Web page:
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January 2023

AI and the Future of Chief Ethics Officers

​​There are some core economic principles that remain as relevant today as when they were first espoused. One is “creative destruction,” which is most identified with Austrian-born economist Joseph Schumpeter. According to Schumpeter, creative destruction is the “process of industrial mutation that continuously revolutionizes the economic structure from within, incessantly destroying the old one, incessantly creating a new one.” Schumpeter’s wisdom has been on my mind a lot lately. 

I first heard about OpenAI’s ChatGPT in December while listening to The Journal, a business podcast.  Since then, it seems as if every day brings a new article in the business press about what the accelerating rise of artificial intelligence (AI) means for people, society, business, and the world. We are living through the earliest stages of this process, and the future appears fraught with complex and challenging ethical dilemmas as a result. Ideally, processes will be implemented that allow for the ethical and beneficial use of AI.  

The mission of OpenAI, as shared in a post co-written by co-founders Greg Brockman and Ilya Sutskever,  is to “ensure that artificial general intelligence (AGI) – which we define as automated systems that outperform humans at most economically valuable work – benefits all of humanity.” On January 23, Microsoft announced the third phase of its partnership with OpenAI, as well as its most recent multi-billion-dollar investment in the company. 

Is Microsoft’s ongoing investment in OpenAI indicative of a seminal moment in societal evolution? I would say so. And, as with other societal shifts, today’s business leaders will need new tools to make sense of the changing landscape, determine lasting trends, make principled decisions, and acknowledge the unintended consequences that accompany complex advancements like AI. Adding to the complexity is the ESG movement (a strategic framework for organizations, which considers the needs of internal and external stakeholders). ESG demands that CEOs manage a complex set of stakeholders, including investors, employees, the environment, the government, board members, etc. 

Is today’s C-Suite prepared to identify and address the opportunities and threats inherent in AI? And are they equipped to do this while managing potential trade-offs between short and long-term goals, profits and community relations, and “authenticity” and efficiency? 

I submit that leaders should christen a new executive band role as the “Next-Gen” Chief Ethics Officer.  The “traditional” Chief Ethics Officer generally reports to the Chief Compliance Officer and their general responsibilities are defined as: 

  • Reviewing a company’s operations and codes of conduct to evaluate how effectively they practice ethics 
  • Identifying new ways to implement ethical practices in a business 
  • Ensuring that all company policies are ethical and adhere to government compliance regulations 
  • Developing new policies and codes of conduct that promote ethics within the workplace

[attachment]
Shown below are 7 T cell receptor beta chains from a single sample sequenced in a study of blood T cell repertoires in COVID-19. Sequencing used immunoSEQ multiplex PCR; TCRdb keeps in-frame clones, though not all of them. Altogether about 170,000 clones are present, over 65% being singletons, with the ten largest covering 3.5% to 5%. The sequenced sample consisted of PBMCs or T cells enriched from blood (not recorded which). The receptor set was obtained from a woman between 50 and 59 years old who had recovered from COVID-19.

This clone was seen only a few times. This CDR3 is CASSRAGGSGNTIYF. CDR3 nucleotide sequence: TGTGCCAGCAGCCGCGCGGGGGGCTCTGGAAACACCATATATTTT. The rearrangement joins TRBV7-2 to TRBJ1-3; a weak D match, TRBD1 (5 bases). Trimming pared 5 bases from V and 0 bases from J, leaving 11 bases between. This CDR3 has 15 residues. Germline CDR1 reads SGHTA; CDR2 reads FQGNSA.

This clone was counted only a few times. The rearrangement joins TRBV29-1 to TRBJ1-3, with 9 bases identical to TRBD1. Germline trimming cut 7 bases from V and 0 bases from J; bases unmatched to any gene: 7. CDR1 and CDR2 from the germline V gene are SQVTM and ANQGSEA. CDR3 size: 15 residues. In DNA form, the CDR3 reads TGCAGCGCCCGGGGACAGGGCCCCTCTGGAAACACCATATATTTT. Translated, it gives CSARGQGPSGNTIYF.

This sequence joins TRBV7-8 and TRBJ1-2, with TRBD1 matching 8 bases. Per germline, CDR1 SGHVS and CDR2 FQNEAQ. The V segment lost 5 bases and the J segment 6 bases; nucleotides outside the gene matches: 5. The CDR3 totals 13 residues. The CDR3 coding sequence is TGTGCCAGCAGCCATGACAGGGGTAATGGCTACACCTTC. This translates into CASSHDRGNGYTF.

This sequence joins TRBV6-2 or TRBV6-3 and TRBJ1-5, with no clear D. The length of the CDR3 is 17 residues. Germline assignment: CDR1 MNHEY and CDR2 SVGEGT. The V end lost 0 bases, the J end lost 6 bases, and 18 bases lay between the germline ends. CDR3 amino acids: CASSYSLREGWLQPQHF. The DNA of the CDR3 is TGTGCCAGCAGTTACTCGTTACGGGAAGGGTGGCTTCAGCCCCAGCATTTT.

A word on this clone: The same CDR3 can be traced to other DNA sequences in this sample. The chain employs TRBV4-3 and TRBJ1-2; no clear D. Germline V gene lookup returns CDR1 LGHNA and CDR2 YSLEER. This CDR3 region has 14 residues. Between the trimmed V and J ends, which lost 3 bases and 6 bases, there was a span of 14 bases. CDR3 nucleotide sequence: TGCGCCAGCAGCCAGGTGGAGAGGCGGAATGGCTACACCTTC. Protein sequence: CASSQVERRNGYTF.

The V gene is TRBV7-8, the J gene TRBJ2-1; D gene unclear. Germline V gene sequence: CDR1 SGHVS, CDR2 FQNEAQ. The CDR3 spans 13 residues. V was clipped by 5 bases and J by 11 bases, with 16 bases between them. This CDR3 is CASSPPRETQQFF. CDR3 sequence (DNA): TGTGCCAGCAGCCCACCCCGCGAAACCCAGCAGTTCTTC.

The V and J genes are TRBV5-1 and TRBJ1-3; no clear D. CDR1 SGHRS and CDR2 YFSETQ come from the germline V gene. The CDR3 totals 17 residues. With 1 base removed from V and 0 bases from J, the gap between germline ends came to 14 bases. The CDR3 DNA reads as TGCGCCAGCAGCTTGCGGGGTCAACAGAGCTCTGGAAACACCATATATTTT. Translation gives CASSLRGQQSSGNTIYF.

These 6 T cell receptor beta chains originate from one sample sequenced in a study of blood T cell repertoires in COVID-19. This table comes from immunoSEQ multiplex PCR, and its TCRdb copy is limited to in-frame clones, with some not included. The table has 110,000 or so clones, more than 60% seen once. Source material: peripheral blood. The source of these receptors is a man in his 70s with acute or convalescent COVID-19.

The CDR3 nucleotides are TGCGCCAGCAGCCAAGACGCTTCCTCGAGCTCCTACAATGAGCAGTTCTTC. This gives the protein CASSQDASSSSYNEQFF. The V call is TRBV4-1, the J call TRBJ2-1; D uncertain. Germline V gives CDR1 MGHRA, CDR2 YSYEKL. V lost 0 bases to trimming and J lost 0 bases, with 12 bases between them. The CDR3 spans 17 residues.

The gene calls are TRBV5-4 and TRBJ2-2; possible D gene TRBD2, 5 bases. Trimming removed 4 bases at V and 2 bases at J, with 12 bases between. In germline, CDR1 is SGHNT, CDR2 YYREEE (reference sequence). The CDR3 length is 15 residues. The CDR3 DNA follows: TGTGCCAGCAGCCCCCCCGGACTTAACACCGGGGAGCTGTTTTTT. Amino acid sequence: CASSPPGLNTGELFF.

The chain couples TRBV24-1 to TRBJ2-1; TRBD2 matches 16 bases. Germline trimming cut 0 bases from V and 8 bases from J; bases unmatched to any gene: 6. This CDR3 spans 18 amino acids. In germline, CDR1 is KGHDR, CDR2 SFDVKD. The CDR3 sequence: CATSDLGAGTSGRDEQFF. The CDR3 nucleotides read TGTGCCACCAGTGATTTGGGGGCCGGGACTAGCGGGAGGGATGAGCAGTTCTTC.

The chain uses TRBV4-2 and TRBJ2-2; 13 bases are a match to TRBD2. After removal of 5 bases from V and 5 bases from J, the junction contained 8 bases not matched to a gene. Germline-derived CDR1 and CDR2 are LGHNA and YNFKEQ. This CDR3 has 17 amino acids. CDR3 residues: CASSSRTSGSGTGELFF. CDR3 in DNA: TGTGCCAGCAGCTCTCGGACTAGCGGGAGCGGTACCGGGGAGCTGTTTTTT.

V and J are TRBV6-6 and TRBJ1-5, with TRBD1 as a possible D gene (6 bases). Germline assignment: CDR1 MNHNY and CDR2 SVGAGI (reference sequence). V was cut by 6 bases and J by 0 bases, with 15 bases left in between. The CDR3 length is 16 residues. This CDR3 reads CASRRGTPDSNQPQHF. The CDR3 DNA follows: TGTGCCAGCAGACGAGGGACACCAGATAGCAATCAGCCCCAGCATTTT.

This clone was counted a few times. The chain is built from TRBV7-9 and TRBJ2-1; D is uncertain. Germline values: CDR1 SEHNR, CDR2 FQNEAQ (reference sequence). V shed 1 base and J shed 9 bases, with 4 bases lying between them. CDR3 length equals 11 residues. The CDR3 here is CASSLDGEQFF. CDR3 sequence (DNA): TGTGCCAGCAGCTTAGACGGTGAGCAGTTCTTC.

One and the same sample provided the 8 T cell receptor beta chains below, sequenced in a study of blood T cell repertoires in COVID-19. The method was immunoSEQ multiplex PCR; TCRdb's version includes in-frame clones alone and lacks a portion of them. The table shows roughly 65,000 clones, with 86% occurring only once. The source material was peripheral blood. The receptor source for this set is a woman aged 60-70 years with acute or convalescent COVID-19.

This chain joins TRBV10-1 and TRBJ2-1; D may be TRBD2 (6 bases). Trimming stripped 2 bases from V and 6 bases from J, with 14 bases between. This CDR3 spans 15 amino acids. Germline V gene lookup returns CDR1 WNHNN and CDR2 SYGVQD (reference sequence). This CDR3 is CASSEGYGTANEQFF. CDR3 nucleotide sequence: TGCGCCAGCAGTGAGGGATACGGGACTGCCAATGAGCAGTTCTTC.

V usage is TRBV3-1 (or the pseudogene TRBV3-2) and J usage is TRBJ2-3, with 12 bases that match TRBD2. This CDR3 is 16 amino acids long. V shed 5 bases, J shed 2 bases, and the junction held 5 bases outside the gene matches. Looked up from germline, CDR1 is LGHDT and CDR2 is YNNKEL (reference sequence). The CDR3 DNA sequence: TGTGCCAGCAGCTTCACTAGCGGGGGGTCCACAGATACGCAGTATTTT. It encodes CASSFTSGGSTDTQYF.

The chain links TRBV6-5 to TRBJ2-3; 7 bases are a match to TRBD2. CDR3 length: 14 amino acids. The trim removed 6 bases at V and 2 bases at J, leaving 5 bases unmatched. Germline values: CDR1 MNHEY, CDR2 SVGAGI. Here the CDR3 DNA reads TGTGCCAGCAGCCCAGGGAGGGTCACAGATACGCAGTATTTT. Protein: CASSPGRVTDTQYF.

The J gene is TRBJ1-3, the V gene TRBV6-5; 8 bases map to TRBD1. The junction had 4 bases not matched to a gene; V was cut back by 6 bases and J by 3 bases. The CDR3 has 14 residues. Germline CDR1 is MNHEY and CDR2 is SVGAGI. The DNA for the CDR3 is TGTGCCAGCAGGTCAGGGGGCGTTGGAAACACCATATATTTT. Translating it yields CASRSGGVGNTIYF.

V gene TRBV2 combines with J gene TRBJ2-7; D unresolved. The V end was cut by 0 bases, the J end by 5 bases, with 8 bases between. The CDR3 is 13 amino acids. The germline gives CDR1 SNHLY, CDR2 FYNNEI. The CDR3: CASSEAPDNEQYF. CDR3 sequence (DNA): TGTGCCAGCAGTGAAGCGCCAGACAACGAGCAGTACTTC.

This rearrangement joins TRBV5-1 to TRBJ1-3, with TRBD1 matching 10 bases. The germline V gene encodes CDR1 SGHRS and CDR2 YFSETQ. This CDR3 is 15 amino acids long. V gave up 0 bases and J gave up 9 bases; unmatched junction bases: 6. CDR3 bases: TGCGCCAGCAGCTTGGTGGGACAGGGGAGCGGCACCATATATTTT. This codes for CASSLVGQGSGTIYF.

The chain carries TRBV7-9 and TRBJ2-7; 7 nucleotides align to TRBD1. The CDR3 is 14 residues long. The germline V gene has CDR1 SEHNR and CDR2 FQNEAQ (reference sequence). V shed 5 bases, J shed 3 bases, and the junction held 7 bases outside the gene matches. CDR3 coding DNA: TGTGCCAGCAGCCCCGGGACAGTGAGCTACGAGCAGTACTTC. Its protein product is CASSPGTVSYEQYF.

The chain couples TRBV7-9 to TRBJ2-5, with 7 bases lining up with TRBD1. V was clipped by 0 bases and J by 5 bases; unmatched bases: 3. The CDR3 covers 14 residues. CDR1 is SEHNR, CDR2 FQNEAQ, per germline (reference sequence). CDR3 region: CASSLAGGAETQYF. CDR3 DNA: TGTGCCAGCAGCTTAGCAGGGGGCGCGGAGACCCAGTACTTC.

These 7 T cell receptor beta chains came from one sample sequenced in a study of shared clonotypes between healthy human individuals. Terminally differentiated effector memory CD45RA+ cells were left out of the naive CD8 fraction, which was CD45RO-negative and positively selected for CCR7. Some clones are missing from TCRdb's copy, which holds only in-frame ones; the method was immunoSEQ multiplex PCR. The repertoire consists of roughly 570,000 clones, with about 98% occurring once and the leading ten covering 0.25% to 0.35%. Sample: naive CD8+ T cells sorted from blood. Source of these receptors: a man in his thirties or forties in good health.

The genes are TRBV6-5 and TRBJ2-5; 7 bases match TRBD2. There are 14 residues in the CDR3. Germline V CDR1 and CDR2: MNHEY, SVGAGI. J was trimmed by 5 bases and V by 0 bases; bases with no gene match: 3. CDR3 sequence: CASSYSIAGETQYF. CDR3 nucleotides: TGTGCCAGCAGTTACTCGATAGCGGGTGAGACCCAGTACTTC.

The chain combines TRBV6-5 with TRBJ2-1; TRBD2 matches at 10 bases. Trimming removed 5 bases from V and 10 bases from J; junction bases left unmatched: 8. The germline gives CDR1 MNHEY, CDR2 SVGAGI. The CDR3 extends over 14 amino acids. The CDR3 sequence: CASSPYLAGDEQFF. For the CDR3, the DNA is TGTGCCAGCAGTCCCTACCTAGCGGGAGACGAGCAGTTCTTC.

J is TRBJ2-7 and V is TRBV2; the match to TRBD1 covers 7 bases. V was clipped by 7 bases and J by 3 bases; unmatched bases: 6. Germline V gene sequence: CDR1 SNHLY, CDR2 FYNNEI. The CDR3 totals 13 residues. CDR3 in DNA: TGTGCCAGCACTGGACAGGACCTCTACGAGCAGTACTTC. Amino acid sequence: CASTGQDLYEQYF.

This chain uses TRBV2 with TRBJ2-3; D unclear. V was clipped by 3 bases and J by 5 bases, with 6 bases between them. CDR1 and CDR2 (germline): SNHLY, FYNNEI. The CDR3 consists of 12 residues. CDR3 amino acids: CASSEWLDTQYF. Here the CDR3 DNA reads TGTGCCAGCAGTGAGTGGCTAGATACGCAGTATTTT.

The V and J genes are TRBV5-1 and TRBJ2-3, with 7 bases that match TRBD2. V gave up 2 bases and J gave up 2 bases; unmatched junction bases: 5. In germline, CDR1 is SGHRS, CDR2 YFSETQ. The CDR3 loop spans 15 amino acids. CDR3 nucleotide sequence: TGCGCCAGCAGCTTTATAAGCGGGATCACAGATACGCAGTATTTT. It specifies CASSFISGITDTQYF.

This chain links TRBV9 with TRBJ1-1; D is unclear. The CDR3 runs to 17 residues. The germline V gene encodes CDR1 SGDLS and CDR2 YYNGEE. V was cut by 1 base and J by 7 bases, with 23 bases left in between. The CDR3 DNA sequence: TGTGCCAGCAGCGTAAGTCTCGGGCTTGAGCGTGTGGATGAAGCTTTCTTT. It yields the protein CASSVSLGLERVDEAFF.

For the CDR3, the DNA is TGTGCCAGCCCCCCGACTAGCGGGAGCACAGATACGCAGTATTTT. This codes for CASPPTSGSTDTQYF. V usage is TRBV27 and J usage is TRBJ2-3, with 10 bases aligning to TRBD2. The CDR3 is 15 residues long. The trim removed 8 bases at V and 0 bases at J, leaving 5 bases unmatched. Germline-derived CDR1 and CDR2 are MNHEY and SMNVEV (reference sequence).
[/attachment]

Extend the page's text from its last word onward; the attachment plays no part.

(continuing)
• Meeting with management teams to discuss how they can implement ethics at work 
  • Conducting investigations into reports of unethical practices or situations 
  • Performing audits to gain more information about a company 
  • Creating procedures for responding to reports of unethical practices and workplace conflicts 
  • Keeping detailed records of their efforts to track progress and identify other areas for improvement 
  • Remaining updated on compliance and ethics topics, including government and corporate concepts 

While all of this is important, there are added dimensions that a true “Next-Gen” Chief Ethics Officer will bring to the table, as their work will require more in-depth cross-functional skills and training.  Specifically, the next generation of best-in-class Chief Ethics Officers should have capabilities beyond the traditional legal and compliance foundation of their role. These qualities include: 

  • Elevated business acumen: the ability to embrace disruption as a catalyst for profit growth.   
  • Intellectual curiosity about the rise and diffusion of major technological advancements: ideal for business-savvy scientists, technologists, futurists. 
  • Elevated lateral thinking: the ability to solve problems through an indirect and creative approach, using reasoning that is not immediately obvious, and involving ideas that may not be obtainable using traditional step-by-step logic. 

Based on preliminary research performed by myself and other members of Kingsley Gate Partners on this new “asset class” of talent, strong lateral thinkers are the proverbial unicorn—as most Chief Ethics Officer candidates tend to be rules-based practitioners. While that was sufficient in the past, the next iteration of the role will require the ability to think logically, ask philosophical questions, and reason and promote new ways of approaching complex issues.  

We view this as an important, mostly unmet need for business leaders, and one that will only become more critical as time goes on. We would welcome your insight on the challenges and opportunities associated with this topic, as well as any thoughts you may have about how our firm can help companies address them. 

Senior Partner and
Global Financial Officer Practice Leader
Associate